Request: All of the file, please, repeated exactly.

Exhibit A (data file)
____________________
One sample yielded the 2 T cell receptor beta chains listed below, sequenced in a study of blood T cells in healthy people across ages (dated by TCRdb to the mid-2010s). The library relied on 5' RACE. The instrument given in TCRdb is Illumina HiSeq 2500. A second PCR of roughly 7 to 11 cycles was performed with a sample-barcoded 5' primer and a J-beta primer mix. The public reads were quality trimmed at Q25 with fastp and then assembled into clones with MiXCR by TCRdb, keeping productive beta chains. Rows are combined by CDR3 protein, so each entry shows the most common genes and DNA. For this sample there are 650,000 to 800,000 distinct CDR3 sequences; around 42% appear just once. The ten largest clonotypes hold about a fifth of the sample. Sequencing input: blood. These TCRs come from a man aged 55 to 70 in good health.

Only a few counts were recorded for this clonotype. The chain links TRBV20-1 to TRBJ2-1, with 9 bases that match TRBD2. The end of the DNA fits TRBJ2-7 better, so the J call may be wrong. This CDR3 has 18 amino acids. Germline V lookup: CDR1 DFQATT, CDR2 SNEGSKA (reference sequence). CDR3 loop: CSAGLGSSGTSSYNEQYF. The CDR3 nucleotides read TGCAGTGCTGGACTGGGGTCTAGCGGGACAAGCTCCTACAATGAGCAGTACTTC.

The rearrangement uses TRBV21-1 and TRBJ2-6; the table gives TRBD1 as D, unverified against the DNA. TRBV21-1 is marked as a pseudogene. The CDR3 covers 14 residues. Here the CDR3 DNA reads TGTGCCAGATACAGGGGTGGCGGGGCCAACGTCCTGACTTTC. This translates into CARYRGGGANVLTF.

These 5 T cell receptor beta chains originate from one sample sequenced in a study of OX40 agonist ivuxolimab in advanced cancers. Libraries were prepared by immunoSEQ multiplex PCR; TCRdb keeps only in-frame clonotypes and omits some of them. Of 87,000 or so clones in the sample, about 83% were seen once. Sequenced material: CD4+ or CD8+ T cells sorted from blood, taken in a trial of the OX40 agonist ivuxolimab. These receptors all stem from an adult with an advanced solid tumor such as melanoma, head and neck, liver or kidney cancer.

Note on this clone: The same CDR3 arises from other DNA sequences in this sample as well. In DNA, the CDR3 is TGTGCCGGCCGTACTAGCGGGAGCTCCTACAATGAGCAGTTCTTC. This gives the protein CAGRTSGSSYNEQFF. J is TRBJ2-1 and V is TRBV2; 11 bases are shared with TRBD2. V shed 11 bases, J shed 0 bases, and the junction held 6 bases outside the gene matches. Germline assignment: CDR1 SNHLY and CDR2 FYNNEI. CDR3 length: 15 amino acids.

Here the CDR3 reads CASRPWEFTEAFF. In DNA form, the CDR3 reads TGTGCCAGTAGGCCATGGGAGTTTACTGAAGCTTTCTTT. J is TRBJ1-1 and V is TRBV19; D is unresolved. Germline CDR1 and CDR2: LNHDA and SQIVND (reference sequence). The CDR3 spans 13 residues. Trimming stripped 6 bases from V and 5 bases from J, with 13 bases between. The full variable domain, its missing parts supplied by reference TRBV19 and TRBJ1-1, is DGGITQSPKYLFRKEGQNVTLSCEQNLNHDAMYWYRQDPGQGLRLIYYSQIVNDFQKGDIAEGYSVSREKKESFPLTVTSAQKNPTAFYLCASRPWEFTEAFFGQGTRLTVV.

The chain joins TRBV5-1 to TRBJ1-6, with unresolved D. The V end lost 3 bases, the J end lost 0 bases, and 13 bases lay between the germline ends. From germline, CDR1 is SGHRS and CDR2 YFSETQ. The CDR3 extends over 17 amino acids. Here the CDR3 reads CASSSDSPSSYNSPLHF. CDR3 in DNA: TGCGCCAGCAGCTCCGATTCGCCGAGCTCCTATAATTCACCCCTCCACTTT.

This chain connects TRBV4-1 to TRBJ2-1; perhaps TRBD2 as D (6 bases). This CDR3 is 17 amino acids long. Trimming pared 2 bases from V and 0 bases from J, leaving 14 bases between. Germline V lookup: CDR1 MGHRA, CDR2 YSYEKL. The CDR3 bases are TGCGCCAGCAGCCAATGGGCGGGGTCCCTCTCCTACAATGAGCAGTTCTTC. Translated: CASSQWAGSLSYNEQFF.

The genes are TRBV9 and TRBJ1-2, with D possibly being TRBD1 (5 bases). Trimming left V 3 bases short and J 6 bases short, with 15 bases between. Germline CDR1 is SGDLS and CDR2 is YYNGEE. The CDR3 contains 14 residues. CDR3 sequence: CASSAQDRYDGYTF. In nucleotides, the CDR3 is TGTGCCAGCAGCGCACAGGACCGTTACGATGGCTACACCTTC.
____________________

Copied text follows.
One sample yielded the 2 T cell receptor beta chains listed below, sequenced in a study of blood T cells in healthy people across ages (dated by TCRdb to the mid-2010s). The library relied on 5' RACE. The instrument given in TCRdb is Illumina HiSeq 2500. A second PCR of roughly 7 to 11 cycles was performed with a sample-barcoded 5' primer and a J-beta primer mix. The public reads were quality trimmed at Q25 with fastp and then assembled into clones with MiXCR by TCRdb, keeping productive beta chains. Rows are combined by CDR3 protein, so each entry shows the most common genes and DNA. For this sample there are 650,000 to 800,000 distinct CDR3 sequences; around 42% appear just once. The ten largest clonotypes hold about a fifth of the sample. Sequencing input: blood. These TCRs come from a man aged 55 to 70 in good health.

Only a few counts were recorded for this clonotype. The chain links TRBV20-1 to TRBJ2-1, with 9 bases that match TRBD2. The end of the DNA fits TRBJ2-7 better, so the J call may be wrong. This CDR3 has 18 amino acids. Germline V lookup: CDR1 DFQATT, CDR2 SNEGSKA (reference sequence). CDR3 loop: CSAGLGSSGTSSYNEQYF. The CDR3 nucleotides read TGCAGTGCTGGACTGGGGTCTAGCGGGACAAGCTCCTACAATGAGCAGTACTTC.

The rearrangement uses TRBV21-1 and TRBJ2-6; the table gives TRBD1 as D, unverified against the DNA. TRBV21-1 is marked as a pseudogene. The CDR3 covers 14 residues. Here the CDR3 DNA reads TGTGCCAGATACAGGGGTGGCGGGGCCAACGTCCTGACTTTC. This translates into CARYRGGGANVLTF.

These 5 T cell receptor beta chains originate from one sample sequenced in a study of OX40 agonist ivuxolimab in advanced cancers. Libraries were prepared by immunoSEQ multiplex PCR; TCRdb keeps only in-frame clonotypes and omits some of them. Of 87,000 or so clones in the sample, about 83% were seen once. Sequenced material: CD4+ or CD8+ T cells sorted from blood, taken in a trial of the OX40 agonist ivuxolimab. These receptors all stem from an adult with an advanced solid tumor such as melanoma, head and neck, liver or kidney cancer.

Note on this clone: The same CDR3 arises from other DNA sequences in this sample as well. In DNA, the CDR3 is TGTGCCGGCCGTACTAGCGGGAGCTCCTACAATGAGCAGTTCTTC. This gives the protein CAGRTSGSSYNEQFF. J is TRBJ2-1 and V is TRBV2; 11 bases are shared with TRBD2. V shed 11 bases, J shed 0 bases, and the junction held 6 bases outside the gene matches. Germline assignment: CDR1 SNHLY and CDR2 FYNNEI. CDR3 length: 15 amino acids.

Here the CDR3 reads CASRPWEFTEAFF. In DNA form, the CDR3 reads TGTGCCAGTAGGCCATGGGAGTTTACTGAAGCTTTCTTT. J is TRBJ1-1 and V is TRBV19; D is unresolved. Germline CDR1 and CDR2: LNHDA and SQIVND (reference sequence). The CDR3 spans 13 residues. Trimming stripped 6 bases from V and 5 bases from J, with 13 bases between. The full variable domain, its missing parts supplied by reference TRBV19 and TRBJ1-1, is DGGITQSPKYLFRKEGQNVTLSCEQNLNHDAMYWYRQDPGQGLRLIYYSQIVNDFQKGDIAEGYSVSREKKESFPLTVTSAQKNPTAFYLCASRPWEFTEAFFGQGTRLTVV.

The chain joins TRBV5-1 to TRBJ1-6, with unresolved D. The V end lost 3 bases, the J end lost 0 bases, and 13 bases lay between the germline ends. From germline, CDR1 is SGHRS and CDR2 YFSETQ. The CDR3 extends over 17 amino acids. Here the CDR3 reads CASSSDSPSSYNSPLHF. CDR3 in DNA: TGCGCCAGCAGCTCCGATTCGCCGAGCTCCTATAATTCACCCCTCCACTTT.

This chain connects TRBV4-1 to TRBJ2-1; perhaps TRBD2 as D (6 bases). This CDR3 is 17 amino acids long. Trimming pared 2 bases from V and 0 bases from J, leaving 14 bases between. Germline V lookup: CDR1 MGHRA, CDR2 YSYEKL. The CDR3 bases are TGCGCCAGCAGCCAATGGGCGGGGTCCCTCTCCTACAATGAGCAGTTCTTC. Translated: CASSQWAGSLSYNEQFF.

The genes are TRBV9 and TRBJ1-2, with D possibly being TRBD1 (5 bases). Trimming left V 3 bases short and J 6 bases short, with 15 bases between. Germline CDR1 is SGDLS and CDR2 is YYNGEE. The CDR3 contains 14 residues. CDR3 sequence: CASSAQDRYDGYTF. In nucleotides, the CDR3 is TGTGCCAGCAGCGCACAGGACCGTTACGATGGCTACACCTTC.